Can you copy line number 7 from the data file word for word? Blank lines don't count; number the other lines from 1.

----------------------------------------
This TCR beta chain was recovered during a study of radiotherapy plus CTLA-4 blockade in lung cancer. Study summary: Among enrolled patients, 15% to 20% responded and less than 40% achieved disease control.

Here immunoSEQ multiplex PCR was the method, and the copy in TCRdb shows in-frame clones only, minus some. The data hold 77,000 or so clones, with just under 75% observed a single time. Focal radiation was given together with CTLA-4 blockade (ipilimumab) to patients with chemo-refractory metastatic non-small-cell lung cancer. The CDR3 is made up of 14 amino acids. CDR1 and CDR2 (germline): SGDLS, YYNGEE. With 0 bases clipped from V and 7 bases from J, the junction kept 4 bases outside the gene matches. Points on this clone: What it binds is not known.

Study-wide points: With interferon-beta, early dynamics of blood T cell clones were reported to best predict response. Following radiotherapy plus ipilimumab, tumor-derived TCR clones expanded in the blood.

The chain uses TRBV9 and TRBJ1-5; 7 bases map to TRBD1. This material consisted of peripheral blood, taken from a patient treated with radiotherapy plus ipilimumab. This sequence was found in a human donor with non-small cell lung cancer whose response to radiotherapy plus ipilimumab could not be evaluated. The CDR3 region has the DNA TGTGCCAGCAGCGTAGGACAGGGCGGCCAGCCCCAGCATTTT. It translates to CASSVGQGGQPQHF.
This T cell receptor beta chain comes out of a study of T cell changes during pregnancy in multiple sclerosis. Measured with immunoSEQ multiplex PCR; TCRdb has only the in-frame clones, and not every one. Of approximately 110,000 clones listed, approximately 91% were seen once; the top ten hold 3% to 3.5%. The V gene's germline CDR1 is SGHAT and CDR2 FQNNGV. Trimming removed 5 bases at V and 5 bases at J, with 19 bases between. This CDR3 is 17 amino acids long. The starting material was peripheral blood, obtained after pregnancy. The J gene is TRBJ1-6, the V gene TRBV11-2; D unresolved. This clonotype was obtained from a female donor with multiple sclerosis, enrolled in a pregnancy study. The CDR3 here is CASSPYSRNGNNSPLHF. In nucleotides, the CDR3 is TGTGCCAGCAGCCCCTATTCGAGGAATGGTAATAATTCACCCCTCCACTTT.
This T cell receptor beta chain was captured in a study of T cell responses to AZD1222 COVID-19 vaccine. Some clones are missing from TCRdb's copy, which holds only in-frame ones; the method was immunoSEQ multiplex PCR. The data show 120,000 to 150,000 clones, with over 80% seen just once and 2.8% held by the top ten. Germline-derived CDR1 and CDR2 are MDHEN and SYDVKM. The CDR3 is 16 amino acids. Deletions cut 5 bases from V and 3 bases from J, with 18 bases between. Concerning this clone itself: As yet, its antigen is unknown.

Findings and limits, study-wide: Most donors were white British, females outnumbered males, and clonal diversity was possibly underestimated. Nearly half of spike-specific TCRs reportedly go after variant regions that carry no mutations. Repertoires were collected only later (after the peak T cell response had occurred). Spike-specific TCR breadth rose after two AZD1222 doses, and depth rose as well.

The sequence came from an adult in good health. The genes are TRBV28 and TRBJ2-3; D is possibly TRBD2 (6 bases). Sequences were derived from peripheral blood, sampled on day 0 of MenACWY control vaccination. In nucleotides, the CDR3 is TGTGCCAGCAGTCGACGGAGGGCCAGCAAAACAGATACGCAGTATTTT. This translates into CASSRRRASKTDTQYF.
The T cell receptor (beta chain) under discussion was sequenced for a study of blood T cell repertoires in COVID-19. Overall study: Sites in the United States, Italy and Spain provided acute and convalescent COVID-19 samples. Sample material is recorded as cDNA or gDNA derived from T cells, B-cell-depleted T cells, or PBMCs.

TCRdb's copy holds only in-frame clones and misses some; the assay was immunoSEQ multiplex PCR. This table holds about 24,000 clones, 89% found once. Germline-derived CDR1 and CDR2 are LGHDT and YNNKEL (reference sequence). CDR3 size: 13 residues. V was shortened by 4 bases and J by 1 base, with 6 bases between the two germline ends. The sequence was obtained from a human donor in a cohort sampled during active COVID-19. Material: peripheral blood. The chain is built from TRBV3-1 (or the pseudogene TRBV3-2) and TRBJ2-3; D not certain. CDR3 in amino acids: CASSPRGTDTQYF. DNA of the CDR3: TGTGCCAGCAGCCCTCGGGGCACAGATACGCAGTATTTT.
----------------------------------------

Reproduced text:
Findings and limits, study-wide: Most donors were white British, females outnumbered males, and clonal diversity was possibly underestimated. Nearly half of spike-specific TCRs reportedly go after variant regions that carry no mutations. Repertoires were collected only later (after the peak T cell response had occurred). Spike-specific TCR breadth rose after two AZD1222 doses, and depth rose as well.